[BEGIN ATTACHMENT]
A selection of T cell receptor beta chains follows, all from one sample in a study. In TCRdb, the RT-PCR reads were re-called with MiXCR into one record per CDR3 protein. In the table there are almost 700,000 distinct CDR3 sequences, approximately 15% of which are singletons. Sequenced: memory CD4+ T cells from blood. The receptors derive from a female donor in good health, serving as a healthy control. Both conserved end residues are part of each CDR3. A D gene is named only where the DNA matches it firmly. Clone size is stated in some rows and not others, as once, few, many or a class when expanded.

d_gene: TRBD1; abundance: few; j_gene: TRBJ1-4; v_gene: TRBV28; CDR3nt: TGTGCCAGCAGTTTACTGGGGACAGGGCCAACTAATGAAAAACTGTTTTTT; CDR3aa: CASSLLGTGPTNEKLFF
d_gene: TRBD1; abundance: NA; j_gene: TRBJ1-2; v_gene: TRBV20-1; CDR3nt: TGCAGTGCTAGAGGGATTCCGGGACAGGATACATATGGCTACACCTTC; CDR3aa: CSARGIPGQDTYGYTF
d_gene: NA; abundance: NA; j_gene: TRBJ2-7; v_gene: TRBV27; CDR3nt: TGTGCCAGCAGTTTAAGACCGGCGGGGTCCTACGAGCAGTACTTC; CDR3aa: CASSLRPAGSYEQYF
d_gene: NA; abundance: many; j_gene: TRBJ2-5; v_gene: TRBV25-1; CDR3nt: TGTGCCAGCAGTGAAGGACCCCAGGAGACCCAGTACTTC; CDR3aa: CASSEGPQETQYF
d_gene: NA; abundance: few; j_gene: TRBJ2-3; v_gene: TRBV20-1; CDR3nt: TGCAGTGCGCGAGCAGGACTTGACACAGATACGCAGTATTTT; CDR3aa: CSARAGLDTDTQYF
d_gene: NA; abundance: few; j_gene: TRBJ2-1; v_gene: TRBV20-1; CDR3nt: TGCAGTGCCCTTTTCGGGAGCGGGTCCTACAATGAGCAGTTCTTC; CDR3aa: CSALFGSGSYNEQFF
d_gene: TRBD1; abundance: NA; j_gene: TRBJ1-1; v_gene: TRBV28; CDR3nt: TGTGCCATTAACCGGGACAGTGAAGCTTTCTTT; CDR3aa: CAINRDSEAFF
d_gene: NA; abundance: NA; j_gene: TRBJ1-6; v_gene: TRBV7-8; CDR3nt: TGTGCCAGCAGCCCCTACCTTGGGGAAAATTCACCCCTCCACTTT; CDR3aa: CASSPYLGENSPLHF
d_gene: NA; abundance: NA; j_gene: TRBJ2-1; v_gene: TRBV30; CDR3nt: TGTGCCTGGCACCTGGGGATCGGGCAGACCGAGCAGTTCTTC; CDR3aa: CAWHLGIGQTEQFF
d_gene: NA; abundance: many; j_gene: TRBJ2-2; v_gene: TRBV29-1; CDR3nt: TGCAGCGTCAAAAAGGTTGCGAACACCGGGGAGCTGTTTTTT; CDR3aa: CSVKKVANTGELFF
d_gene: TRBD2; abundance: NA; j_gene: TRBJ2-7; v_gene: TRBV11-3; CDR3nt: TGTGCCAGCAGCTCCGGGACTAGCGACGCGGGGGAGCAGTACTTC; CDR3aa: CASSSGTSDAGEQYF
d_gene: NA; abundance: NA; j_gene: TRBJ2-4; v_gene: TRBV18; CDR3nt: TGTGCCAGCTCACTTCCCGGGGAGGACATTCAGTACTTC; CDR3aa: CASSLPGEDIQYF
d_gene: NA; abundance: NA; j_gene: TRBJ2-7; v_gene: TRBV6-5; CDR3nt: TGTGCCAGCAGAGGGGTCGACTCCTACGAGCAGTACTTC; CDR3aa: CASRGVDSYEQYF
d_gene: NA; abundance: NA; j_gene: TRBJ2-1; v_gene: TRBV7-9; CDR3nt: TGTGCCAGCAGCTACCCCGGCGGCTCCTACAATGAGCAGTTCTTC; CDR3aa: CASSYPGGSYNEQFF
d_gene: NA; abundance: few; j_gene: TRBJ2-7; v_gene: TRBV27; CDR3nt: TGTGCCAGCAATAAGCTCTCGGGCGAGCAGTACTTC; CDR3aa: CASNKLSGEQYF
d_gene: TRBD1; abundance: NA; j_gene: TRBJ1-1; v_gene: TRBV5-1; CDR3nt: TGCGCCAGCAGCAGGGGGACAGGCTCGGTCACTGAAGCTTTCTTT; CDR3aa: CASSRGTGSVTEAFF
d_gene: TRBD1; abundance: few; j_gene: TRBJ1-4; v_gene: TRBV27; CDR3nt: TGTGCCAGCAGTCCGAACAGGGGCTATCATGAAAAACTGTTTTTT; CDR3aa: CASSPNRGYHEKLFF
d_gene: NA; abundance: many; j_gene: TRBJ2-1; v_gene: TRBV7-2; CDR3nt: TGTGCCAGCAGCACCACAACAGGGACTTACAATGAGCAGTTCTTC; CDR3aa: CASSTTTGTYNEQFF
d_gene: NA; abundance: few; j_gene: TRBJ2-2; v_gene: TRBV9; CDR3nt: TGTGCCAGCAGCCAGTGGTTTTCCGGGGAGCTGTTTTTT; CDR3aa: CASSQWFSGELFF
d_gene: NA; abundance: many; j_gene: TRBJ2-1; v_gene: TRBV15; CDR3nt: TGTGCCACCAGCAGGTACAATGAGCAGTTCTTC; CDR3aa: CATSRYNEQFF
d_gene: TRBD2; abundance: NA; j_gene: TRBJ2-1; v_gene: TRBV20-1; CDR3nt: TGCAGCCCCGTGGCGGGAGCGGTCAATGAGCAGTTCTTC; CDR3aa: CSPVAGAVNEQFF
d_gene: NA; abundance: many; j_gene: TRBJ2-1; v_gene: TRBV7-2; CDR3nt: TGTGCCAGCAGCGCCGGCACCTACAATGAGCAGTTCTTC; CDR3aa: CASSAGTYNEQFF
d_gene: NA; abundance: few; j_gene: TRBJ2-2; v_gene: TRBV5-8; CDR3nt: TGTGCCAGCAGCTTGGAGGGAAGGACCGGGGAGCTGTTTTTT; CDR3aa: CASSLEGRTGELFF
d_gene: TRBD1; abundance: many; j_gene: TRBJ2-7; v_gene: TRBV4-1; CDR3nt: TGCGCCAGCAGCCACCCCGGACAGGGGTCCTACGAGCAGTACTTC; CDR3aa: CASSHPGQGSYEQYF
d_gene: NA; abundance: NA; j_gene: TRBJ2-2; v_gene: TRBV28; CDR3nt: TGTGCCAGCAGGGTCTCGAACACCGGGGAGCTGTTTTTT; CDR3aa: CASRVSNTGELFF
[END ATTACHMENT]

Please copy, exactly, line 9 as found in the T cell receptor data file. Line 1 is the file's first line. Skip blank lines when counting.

d_gene: NA; abundance: NA; j_gene: TRBJ1-6; v_gene: TRBV7-8; CDR3nt: TGTGCCAGCAGCCCCTACCTTGGGGAAAATTCACCCCTCCACTTT; CDR3aa: CASSPYLGENSPLHF